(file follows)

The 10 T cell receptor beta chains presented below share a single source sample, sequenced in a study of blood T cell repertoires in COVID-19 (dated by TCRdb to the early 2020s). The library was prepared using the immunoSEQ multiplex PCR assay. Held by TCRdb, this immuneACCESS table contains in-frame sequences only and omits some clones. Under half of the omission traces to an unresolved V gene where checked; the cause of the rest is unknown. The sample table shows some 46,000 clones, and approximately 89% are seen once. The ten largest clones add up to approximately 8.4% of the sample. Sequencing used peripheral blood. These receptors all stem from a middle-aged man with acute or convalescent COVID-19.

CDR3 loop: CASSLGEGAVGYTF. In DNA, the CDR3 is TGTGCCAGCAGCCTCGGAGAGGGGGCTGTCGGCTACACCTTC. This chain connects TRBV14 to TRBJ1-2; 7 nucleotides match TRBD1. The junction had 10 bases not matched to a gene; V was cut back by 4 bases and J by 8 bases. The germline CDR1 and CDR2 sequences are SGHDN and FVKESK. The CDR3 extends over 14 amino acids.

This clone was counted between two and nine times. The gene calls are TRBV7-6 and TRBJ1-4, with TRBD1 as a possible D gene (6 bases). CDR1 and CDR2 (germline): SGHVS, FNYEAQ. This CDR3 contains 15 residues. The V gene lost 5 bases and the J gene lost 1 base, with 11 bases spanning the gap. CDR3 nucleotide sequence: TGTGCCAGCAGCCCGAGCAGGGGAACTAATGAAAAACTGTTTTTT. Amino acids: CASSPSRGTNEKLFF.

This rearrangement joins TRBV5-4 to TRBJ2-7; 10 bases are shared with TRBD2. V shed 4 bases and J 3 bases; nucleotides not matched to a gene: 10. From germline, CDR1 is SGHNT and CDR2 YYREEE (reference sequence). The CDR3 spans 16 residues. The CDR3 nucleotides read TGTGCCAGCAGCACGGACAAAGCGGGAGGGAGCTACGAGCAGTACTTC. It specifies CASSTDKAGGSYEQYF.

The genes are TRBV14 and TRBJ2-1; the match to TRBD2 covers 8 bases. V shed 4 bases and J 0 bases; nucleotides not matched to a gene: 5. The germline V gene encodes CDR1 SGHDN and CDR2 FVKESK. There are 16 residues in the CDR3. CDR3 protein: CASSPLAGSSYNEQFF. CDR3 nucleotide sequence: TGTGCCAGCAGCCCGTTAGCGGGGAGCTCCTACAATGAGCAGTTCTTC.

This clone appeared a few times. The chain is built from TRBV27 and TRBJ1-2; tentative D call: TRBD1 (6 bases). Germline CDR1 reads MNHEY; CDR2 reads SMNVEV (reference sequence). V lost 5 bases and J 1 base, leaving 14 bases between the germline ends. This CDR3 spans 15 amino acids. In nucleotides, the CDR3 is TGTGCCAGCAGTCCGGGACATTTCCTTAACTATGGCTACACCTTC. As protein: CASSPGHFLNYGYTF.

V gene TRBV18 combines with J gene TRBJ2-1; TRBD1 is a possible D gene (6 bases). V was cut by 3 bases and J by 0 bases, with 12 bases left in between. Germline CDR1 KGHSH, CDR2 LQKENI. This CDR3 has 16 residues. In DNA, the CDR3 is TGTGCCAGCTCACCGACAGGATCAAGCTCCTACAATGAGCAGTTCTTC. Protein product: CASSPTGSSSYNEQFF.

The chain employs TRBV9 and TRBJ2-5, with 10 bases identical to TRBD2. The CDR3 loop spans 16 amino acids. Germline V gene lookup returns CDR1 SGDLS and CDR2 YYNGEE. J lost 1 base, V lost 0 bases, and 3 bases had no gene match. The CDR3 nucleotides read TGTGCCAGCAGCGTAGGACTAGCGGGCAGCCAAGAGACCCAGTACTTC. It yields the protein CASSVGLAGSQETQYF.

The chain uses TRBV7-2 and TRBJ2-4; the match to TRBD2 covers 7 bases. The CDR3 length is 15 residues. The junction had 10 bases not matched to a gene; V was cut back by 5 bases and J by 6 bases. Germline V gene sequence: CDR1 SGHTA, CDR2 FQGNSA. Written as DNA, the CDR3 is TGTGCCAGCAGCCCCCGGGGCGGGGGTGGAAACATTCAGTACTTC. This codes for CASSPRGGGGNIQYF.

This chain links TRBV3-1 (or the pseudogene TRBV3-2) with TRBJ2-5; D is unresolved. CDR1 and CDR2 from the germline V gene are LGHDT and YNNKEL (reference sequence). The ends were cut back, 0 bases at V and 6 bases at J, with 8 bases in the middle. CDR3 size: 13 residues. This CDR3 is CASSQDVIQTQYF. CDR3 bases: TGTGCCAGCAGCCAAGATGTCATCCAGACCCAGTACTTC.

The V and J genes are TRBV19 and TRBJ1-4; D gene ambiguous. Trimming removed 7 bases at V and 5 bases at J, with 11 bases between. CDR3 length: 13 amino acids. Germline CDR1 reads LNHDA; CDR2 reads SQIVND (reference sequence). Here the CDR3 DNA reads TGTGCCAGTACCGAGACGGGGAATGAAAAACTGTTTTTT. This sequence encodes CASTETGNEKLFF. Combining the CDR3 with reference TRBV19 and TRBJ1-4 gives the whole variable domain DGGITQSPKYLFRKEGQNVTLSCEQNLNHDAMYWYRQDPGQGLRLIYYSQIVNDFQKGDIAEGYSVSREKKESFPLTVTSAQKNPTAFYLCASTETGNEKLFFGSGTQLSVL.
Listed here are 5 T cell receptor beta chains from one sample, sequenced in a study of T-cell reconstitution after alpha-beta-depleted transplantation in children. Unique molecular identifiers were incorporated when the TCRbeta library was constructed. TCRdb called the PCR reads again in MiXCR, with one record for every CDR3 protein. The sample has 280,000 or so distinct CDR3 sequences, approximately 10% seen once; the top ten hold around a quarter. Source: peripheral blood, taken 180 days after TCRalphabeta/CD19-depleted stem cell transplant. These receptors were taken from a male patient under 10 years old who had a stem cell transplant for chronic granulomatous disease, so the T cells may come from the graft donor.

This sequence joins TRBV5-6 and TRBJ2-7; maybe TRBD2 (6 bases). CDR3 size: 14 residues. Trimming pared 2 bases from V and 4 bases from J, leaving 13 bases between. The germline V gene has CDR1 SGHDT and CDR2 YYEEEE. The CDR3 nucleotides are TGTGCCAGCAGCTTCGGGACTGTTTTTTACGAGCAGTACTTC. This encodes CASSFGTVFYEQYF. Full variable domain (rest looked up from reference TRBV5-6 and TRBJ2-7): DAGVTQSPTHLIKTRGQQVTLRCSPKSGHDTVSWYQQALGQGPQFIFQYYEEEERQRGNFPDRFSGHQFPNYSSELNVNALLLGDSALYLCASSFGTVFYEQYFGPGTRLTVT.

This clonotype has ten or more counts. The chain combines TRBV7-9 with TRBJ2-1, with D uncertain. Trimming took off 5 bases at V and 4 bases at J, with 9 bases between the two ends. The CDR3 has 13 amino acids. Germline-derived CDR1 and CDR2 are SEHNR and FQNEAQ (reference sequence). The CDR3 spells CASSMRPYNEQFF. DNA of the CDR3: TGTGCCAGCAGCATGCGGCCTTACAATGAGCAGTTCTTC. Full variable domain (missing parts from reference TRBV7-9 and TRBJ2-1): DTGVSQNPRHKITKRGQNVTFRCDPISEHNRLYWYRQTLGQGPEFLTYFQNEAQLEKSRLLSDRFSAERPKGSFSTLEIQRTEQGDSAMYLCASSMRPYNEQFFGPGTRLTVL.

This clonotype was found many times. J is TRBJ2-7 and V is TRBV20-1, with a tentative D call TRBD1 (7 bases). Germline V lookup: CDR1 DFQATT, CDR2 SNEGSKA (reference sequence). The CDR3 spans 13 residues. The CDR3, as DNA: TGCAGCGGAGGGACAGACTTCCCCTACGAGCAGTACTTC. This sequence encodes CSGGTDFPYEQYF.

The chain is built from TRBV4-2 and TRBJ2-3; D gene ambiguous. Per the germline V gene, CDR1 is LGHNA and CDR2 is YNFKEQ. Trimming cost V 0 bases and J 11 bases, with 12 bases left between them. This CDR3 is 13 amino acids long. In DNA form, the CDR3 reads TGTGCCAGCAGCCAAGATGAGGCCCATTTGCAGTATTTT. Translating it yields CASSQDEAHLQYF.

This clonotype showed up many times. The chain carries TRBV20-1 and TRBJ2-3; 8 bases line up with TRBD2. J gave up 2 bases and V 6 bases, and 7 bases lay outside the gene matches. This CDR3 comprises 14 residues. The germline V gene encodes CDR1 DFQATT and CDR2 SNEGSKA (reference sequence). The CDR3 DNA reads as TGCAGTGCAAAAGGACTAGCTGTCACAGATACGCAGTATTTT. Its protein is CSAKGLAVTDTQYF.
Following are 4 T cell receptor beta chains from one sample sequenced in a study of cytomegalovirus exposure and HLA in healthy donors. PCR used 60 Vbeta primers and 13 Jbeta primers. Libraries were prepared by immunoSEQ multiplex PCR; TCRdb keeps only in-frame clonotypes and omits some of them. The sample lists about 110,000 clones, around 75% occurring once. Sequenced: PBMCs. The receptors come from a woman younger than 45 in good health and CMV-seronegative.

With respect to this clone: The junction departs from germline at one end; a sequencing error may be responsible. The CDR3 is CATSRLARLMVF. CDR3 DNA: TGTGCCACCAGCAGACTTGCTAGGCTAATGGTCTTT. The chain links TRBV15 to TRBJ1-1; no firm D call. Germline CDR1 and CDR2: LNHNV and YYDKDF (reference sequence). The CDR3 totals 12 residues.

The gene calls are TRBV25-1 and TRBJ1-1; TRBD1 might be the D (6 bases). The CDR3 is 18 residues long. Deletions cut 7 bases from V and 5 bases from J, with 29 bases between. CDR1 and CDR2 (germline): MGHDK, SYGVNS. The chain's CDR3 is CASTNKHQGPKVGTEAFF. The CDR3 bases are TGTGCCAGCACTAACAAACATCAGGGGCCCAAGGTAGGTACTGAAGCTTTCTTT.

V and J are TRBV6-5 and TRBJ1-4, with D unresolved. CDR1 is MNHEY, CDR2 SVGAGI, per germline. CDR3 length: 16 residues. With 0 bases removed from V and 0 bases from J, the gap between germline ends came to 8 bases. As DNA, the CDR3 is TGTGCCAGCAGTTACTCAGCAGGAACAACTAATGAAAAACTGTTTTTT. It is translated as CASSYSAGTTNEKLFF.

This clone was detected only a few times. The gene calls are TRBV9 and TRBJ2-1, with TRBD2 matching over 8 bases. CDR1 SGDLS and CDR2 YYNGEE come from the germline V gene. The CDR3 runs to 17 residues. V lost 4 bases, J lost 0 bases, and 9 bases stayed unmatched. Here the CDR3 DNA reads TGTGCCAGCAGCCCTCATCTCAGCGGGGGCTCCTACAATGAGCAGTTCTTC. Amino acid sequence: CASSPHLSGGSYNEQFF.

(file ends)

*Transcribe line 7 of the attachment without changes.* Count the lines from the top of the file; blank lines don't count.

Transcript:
V gene TRBV18 combines with J gene TRBJ2-1; TRBD1 is a possible D gene (6 bases). V was cut by 3 bases and J by 0 bases, with 12 bases left in between. Germline CDR1 KGHSH, CDR2 LQKENI. This CDR3 has 16 residues. In DNA, the CDR3 is TGTGCCAGCTCACCGACAGGATCAAGCTCCTACAATGAGCAGTTCTTC. Protein product: CASSPTGSSSYNEQFF.